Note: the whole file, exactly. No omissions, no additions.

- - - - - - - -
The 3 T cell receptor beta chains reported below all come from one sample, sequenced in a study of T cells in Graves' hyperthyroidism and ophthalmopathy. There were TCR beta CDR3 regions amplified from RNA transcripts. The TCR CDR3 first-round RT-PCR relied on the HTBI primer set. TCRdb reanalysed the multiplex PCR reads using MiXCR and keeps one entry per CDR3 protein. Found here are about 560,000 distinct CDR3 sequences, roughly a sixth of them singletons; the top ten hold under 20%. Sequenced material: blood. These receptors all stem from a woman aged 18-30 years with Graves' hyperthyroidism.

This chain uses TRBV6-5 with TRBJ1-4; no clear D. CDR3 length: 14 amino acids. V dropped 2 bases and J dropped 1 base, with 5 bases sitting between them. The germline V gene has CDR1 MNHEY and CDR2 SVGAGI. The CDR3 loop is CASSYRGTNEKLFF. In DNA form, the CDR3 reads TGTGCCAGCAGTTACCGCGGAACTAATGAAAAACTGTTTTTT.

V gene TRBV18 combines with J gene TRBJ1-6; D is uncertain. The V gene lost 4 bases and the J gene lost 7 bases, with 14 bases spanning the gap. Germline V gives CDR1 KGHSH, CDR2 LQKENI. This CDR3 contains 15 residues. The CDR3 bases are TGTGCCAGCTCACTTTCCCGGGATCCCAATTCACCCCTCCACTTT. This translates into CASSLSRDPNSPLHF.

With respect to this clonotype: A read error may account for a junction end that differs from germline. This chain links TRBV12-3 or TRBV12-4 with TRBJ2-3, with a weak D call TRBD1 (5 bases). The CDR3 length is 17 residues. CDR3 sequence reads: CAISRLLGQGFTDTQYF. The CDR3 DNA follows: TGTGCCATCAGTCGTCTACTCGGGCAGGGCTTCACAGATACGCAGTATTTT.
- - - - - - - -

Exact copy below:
The 3 T cell receptor beta chains reported below all come from one sample, sequenced in a study of T cells in Graves' hyperthyroidism and ophthalmopathy. There were TCR beta CDR3 regions amplified from RNA transcripts. The TCR CDR3 first-round RT-PCR relied on the HTBI primer set. TCRdb reanalysed the multiplex PCR reads using MiXCR and keeps one entry per CDR3 protein. Found here are about 560,000 distinct CDR3 sequences, roughly a sixth of them singletons; the top ten hold under 20%. Sequenced material: blood. These receptors all stem from a woman aged 18-30 years with Graves' hyperthyroidism.

This chain uses TRBV6-5 with TRBJ1-4; no clear D. CDR3 length: 14 amino acids. V dropped 2 bases and J dropped 1 base, with 5 bases sitting between them. The germline V gene has CDR1 MNHEY and CDR2 SVGAGI. The CDR3 loop is CASSYRGTNEKLFF. In DNA form, the CDR3 reads TGTGCCAGCAGTTACCGCGGAACTAATGAAAAACTGTTTTTT.

V gene TRBV18 combines with J gene TRBJ1-6; D is uncertain. The V gene lost 4 bases and the J gene lost 7 bases, with 14 bases spanning the gap. Germline V gives CDR1 KGHSH, CDR2 LQKENI. This CDR3 contains 15 residues. The CDR3 bases are TGTGCCAGCTCACTTTCCCGGGATCCCAATTCACCCCTCCACTTT. This translates into CASSLSRDPNSPLHF.

With respect to this clonotype: A read error may account for a junction end that differs from germline. This chain links TRBV12-3 or TRBV12-4 with TRBJ2-3, with a weak D call TRBD1 (5 bases). The CDR3 length is 17 residues. CDR3 sequence reads: CAISRLLGQGFTDTQYF. The CDR3 DNA follows: TGTGCCATCAGTCGTCTACTCGGGCAGGGCTTCACAGATACGCAGTATTTT.